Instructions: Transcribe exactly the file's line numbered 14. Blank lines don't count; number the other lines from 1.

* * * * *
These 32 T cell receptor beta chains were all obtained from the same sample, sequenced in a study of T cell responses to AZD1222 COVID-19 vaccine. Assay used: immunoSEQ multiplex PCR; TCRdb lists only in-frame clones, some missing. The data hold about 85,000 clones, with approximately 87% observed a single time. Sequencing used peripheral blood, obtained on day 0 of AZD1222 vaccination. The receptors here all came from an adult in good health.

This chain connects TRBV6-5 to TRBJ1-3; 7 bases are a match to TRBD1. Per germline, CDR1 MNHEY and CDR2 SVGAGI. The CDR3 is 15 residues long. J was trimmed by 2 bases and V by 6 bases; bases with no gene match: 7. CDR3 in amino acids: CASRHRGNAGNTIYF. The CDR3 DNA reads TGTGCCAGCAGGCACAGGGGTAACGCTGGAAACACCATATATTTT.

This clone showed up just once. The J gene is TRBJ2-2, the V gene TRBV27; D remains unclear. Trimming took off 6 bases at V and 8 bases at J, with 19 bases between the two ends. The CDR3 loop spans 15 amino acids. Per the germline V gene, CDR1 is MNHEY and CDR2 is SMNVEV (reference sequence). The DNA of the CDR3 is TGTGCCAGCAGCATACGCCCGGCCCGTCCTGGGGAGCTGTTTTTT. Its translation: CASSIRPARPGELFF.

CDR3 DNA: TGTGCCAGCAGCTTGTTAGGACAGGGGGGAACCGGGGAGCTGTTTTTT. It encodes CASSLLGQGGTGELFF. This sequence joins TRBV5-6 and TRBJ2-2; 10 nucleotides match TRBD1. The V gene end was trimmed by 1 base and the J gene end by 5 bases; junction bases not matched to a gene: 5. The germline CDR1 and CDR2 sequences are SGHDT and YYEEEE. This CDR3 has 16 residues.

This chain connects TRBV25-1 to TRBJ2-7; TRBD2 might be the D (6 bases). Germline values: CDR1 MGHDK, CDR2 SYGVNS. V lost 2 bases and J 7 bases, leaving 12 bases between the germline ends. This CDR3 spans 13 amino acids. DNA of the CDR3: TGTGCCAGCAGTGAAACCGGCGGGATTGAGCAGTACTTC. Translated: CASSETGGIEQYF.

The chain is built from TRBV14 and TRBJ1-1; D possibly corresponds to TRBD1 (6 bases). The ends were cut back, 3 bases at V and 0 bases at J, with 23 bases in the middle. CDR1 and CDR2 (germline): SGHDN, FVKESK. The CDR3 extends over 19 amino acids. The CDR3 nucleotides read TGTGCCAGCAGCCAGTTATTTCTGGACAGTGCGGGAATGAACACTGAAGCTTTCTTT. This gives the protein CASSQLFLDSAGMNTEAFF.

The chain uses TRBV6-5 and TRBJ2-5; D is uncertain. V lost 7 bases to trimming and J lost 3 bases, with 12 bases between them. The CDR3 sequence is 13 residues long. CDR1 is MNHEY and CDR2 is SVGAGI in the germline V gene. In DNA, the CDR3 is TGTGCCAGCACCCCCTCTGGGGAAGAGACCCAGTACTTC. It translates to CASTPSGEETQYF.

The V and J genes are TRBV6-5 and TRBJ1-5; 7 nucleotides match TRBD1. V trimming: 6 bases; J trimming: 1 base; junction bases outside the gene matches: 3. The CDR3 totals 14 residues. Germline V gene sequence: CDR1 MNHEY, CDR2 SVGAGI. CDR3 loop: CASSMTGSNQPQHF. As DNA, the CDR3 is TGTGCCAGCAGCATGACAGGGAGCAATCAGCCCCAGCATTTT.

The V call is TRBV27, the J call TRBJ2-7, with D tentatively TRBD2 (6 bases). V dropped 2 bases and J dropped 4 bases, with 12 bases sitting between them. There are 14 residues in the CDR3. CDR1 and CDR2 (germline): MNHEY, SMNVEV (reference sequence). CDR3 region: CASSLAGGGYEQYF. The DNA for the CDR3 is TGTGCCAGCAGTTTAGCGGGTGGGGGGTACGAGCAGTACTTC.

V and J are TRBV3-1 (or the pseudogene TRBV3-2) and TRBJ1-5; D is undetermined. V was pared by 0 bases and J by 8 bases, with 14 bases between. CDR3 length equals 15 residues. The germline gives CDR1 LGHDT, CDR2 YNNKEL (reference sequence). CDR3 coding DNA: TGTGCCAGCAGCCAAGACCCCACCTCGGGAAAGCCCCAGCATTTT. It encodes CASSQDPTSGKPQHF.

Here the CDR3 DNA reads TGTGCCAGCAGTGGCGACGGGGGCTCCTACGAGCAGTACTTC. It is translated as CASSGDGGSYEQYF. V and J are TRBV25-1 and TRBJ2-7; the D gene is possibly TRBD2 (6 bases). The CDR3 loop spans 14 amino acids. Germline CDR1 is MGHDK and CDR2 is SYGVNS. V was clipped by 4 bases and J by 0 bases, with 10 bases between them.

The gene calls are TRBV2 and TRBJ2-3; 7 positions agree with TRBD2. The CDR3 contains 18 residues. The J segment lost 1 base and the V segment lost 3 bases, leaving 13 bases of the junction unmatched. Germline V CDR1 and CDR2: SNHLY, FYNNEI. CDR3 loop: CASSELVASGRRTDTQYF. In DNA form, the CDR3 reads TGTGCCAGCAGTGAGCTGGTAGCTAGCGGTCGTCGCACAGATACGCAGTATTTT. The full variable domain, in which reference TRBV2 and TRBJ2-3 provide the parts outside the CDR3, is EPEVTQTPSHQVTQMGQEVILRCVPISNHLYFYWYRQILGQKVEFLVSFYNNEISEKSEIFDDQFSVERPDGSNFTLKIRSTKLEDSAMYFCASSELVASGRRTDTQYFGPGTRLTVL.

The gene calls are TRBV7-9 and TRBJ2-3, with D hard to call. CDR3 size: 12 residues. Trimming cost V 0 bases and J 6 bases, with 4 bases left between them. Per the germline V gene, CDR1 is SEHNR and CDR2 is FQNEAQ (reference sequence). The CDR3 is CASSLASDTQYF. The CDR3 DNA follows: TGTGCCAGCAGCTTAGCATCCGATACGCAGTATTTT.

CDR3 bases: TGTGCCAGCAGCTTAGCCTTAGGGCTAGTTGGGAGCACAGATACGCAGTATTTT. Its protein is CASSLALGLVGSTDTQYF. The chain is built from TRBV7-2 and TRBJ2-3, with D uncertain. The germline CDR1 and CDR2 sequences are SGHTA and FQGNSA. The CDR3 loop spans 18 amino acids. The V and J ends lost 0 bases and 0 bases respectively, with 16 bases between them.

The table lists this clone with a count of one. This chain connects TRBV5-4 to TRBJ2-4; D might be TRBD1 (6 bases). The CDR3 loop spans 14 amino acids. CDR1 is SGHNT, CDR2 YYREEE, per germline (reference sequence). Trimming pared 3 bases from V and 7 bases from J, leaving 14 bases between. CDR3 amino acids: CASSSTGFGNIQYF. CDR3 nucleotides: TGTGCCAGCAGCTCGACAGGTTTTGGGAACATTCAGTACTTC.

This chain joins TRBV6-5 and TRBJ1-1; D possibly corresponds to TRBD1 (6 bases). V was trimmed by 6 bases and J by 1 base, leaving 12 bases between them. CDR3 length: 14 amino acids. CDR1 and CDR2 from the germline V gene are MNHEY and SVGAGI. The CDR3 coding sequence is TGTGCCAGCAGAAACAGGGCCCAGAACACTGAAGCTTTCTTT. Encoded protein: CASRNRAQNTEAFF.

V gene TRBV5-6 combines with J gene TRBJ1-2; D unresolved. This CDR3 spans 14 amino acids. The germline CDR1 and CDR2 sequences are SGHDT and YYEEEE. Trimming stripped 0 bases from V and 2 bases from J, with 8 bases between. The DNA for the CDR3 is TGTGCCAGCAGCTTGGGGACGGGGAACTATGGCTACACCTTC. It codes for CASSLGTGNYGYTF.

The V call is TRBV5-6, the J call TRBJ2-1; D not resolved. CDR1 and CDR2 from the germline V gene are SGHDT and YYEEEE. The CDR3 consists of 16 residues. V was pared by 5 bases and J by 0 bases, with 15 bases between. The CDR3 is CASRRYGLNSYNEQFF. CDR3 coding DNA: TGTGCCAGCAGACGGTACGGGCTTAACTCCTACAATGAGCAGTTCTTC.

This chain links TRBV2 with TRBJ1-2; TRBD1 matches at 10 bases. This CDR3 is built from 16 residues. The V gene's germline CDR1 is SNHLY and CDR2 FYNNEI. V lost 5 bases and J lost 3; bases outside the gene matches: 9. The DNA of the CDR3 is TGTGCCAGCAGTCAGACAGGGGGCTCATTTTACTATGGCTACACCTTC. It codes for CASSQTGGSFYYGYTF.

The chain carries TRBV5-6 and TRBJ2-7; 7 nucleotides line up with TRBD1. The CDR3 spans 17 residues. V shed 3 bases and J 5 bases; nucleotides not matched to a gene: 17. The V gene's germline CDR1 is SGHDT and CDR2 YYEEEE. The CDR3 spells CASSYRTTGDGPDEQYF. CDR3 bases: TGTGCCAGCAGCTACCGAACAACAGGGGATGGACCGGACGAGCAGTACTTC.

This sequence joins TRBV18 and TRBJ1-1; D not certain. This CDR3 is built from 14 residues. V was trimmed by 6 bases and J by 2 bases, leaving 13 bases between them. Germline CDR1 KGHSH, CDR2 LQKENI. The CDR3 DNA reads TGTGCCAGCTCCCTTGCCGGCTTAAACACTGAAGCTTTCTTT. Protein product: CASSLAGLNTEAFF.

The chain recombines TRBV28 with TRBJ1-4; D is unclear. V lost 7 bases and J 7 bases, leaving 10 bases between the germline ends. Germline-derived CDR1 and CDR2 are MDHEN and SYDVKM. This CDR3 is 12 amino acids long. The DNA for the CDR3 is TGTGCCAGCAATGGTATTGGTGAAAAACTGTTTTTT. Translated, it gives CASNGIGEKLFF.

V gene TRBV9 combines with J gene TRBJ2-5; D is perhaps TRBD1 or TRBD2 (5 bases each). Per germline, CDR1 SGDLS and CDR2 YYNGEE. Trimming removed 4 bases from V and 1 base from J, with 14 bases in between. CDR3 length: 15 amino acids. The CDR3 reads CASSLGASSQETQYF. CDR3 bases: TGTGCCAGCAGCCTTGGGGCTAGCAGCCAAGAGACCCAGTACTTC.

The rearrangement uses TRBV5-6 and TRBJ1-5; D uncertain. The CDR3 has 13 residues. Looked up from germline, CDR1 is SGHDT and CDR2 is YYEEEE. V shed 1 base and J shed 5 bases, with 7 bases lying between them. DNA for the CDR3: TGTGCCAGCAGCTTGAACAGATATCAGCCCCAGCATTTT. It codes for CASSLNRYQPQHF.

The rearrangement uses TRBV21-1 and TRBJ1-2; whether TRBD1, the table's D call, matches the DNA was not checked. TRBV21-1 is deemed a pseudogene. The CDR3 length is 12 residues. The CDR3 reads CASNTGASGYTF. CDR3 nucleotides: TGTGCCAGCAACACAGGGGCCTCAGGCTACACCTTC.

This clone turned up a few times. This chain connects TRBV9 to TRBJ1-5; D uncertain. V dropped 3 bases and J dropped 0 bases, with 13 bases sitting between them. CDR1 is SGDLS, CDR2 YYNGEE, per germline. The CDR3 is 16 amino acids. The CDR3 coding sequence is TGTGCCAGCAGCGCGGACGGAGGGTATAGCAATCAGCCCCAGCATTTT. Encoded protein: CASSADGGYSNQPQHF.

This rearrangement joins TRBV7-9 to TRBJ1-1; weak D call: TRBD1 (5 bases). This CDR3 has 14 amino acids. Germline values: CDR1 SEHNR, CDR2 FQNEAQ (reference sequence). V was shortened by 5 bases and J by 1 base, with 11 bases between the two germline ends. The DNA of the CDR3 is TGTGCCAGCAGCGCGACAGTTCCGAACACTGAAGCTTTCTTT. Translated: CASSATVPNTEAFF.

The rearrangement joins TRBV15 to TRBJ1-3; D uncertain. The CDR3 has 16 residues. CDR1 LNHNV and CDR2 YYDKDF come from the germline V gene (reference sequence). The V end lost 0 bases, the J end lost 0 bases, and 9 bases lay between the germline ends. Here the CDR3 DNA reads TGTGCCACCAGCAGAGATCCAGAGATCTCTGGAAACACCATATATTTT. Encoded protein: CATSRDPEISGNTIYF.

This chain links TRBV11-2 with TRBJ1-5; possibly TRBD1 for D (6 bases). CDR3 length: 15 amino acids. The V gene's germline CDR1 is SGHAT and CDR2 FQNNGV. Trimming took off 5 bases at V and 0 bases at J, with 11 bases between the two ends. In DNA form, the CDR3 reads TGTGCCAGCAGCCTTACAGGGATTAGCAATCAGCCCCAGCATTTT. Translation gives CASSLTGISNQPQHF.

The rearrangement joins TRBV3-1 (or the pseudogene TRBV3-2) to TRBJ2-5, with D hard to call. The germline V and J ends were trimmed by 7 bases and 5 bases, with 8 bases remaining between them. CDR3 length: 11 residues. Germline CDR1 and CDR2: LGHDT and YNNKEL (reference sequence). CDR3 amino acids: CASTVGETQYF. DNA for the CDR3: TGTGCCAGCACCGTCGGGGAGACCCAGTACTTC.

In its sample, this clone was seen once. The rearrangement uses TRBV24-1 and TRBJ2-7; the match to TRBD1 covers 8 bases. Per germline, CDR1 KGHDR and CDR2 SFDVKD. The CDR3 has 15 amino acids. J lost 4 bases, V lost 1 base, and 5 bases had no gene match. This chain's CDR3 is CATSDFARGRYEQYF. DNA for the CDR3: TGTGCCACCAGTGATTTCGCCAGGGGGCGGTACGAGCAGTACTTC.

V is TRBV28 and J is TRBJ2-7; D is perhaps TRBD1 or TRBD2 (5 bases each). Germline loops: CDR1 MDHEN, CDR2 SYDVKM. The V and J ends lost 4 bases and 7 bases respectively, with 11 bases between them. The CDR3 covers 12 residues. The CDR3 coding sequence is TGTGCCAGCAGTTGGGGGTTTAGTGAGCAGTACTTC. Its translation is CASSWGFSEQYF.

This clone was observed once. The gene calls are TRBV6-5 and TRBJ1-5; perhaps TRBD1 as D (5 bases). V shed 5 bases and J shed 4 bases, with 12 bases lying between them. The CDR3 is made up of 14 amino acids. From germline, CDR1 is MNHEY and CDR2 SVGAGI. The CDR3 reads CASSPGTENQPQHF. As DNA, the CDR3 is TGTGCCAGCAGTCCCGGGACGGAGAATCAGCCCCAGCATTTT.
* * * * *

CDR3 bases: TGTGCCAGCAGCTTAGCCTTAGGGCTAGTTGGGAGCACAGATACGCAGTATTTT. Its protein is CASSLALGLVGSTDTQYF. The chain is built from TRBV7-2 and TRBJ2-3, with D uncertain. The germline CDR1 and CDR2 sequences are SGHTA and FQGNSA. The CDR3 loop spans 18 amino acids. The V and J ends lost 0 bases and 0 bases respectively, with 16 bases between them.